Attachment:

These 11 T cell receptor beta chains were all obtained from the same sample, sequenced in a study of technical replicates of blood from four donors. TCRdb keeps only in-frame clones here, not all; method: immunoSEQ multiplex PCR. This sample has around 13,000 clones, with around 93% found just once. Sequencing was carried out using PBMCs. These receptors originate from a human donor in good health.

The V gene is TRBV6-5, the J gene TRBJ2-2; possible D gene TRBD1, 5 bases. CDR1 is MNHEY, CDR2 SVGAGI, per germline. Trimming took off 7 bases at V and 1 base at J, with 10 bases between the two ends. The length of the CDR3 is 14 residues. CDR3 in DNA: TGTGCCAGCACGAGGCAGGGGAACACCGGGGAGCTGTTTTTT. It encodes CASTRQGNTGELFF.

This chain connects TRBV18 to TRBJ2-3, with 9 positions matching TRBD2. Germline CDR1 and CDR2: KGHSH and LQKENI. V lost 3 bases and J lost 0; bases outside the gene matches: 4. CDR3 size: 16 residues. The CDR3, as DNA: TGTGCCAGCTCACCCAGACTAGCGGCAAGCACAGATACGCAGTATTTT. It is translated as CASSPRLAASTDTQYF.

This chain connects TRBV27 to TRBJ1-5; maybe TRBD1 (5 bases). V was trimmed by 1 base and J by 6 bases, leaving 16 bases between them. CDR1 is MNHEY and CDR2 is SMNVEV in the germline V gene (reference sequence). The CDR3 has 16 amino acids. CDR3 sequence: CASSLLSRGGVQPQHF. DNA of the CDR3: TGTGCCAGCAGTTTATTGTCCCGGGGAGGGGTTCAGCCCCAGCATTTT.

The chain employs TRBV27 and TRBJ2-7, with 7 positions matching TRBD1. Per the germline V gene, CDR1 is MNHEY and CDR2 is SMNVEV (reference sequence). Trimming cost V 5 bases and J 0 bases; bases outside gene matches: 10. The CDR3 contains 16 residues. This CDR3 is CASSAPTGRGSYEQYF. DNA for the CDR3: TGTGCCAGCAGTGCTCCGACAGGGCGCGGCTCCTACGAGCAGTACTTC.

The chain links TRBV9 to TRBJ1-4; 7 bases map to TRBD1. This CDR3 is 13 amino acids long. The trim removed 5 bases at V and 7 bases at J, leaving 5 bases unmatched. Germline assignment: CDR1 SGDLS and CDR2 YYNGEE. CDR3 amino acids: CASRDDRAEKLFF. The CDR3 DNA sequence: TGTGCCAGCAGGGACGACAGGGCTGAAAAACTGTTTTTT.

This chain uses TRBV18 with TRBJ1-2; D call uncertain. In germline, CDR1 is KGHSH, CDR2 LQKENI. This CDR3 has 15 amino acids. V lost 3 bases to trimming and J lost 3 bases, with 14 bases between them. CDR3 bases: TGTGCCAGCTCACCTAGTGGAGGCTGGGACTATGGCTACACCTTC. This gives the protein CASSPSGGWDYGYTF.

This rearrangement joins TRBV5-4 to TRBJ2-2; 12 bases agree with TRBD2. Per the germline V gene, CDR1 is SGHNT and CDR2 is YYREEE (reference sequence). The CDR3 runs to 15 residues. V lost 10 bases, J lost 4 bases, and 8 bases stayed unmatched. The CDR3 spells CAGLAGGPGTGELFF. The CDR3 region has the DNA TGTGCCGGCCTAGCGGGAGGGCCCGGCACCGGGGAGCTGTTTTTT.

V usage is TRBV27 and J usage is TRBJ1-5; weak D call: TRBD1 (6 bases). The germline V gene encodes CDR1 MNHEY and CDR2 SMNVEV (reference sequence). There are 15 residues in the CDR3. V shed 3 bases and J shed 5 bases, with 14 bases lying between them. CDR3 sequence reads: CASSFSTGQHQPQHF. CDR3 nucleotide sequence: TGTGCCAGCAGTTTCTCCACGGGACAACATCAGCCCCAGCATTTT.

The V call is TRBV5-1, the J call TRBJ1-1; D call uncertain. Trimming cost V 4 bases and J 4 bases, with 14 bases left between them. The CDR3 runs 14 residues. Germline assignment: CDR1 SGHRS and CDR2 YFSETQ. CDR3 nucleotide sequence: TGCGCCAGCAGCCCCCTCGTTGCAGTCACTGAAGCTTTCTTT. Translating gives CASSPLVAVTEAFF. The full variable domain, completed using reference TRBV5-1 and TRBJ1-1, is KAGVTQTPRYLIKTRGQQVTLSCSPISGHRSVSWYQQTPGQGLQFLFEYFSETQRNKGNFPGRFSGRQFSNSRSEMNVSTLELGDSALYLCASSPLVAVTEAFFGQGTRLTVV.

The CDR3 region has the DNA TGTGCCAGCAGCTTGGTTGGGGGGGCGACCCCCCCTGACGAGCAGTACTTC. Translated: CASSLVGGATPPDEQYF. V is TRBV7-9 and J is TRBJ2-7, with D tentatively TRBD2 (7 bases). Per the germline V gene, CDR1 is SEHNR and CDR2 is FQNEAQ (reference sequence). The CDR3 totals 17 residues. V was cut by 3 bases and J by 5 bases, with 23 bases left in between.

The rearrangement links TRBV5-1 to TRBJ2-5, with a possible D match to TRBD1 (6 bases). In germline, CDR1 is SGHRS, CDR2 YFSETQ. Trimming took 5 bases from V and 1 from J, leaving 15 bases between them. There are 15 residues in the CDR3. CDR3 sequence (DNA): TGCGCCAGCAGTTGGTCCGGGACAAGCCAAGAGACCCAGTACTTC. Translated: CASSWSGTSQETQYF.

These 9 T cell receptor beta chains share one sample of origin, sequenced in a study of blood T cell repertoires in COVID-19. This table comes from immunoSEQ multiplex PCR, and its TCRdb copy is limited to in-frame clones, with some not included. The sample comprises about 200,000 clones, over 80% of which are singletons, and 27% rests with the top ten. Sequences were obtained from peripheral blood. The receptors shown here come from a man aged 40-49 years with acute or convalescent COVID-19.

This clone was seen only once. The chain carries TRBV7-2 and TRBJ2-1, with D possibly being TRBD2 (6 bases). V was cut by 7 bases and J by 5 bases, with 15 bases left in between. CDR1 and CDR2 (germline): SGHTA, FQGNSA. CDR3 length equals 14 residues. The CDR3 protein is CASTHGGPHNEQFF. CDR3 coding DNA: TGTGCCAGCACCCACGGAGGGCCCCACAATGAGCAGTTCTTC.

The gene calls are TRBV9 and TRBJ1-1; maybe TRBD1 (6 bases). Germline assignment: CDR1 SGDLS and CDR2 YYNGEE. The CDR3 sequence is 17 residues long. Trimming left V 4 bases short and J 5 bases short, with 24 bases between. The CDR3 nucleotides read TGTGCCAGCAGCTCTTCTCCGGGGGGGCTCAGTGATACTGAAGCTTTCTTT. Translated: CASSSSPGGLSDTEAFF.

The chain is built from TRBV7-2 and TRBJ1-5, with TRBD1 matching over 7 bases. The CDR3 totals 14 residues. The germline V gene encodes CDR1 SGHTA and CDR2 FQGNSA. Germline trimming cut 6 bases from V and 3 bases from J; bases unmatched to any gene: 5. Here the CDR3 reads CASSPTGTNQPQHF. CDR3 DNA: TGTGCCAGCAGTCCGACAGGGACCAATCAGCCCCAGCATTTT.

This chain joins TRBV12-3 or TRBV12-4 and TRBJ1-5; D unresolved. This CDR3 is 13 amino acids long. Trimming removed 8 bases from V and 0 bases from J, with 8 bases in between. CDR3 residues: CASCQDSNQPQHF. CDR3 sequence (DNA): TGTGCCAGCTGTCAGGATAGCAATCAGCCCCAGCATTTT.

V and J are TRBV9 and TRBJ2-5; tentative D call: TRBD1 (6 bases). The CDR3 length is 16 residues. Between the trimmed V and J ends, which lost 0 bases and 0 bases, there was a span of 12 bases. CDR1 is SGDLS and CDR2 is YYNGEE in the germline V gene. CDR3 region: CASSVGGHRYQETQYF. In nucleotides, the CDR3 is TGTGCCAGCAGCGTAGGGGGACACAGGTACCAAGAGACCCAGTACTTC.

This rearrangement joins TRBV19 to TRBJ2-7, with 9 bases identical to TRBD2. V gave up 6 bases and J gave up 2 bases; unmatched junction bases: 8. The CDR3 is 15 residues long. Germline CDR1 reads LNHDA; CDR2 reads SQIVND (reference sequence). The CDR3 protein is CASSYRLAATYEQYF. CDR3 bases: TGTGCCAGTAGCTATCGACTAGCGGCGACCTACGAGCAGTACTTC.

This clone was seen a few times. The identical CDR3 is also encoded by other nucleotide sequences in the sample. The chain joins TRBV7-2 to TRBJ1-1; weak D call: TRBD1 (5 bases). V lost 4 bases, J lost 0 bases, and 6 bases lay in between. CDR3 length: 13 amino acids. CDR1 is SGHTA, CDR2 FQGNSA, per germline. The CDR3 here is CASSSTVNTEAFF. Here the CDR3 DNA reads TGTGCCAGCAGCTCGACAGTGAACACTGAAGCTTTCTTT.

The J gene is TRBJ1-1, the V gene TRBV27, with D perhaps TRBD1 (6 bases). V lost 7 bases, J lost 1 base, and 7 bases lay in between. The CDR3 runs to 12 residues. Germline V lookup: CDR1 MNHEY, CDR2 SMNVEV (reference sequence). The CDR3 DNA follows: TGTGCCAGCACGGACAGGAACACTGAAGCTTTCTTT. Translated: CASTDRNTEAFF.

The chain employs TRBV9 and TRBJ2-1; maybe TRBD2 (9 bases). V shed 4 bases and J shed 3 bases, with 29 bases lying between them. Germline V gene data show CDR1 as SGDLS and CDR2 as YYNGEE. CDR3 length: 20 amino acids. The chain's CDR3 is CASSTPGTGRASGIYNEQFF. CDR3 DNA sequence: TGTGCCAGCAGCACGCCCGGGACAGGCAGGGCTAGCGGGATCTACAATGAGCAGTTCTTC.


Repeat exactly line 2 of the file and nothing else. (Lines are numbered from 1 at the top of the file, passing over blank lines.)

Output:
The V gene is TRBV6-5, the J gene TRBJ2-2; possible D gene TRBD1, 5 bases. CDR1 is MNHEY, CDR2 SVGAGI, per germline. Trimming took off 7 bases at V and 1 base at J, with 10 bases between the two ends. The length of the CDR3 is 14 residues. CDR3 in DNA: TGTGCCAGCACGAGGCAGGGGAACACCGGGGAGCTGTTTTTT. It encodes CASTRQGNTGELFF.